BERKELEY, Calif. – The chilling wind of economic crisis has swept upon Berkeley, and it seems that the University has left its thrifted, Shattuck-Crossroads windbreaker at home. In a paradigm shift that has shocked and upset the campus community, harsh conditions have forced the closure of Stanley Hall Yali’s, leaving a paucity of only three Yali’s Cafes on campus. 

Sluggish, staggering students caught lurking outside of Stanley’s hulking husk cared to share their lamentations. One onlooker, Anita Kofi, volunteered their mournful perspective:

“This is nothing short of complete societal collapse. Just consider the vibrant ecosystem of which Stanley Yali’s was once part: while Oxford Yali’s sucks up downtown business, and Micro-Yali’s maintains the lethargic STEM kids of VLSB (also did you know that you eat a credit card’s worth of Micro-Yalis a day?), Stanley Yali’s was a critical overflow channel for the bustle of Qualcomm Yali’s (or Quali’s). Do you understand what happens in Fall ‘23 when new freshmen spill into Quali’s for a quiche? That’s right, pandemonium. Without the natural spillway of Stanley Yali’s, Yalinomics experts predict Quali’s will be filled to capacity within mere minutes after noon.” 

One such Economics expert, Dr. Arnaldo Bunk, diagnosed the health of the campus economy following the cafe closure.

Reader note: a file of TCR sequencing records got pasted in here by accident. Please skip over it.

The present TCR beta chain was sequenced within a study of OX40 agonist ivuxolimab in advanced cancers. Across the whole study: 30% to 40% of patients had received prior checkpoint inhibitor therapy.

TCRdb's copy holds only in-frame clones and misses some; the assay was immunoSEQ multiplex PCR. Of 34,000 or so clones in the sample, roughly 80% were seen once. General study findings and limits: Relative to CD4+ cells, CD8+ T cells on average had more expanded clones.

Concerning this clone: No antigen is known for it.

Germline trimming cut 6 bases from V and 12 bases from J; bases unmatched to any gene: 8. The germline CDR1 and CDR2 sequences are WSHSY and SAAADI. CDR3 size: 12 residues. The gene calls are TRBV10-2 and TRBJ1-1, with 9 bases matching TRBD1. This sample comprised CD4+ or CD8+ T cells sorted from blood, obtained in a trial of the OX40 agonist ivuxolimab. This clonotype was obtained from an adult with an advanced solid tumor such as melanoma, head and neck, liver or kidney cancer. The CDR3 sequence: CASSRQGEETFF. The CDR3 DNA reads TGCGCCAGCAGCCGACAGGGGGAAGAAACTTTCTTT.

“This bellwether closure is comparable to the role of the collapse of Lehman Brothers in the 2008 financial crisis. I wouldn’t be surprised to see our beloved coffee houses collapse like dominoes – notice Strada’s inexplicable migration to Free House, does that look like a healthy ecosystem? Our only solution is a complete government bailout to prevent coffee insolvency around the East Bay.”

Former Yali’s barista Julius Salad expressed their gratitude for the year-and-a-half they spent working there.

“Whenever I clocked into work,” Salad said, “there was a sense of peace in knowing exactly what my day looked like: nothing but iced lattes and chai-somethings for the next six hours. Often I dream about the wistful look I would cast at the neglected quiche in the glass display, or of the frolicking I enjoyed in vast fields of bagels and soups-de-jour.” 

When pressed for comment, campus spokesman Raul Ingindo revealed the upcoming business to occupy the lobby of Stanley Hall. 

“Okay, picture this, right,” Ingindo postulated, stretching his hands wide, “magnets, and boba.” 

Despite repeated requests for elaboration, Ingindo has refused to volunteer more details. 

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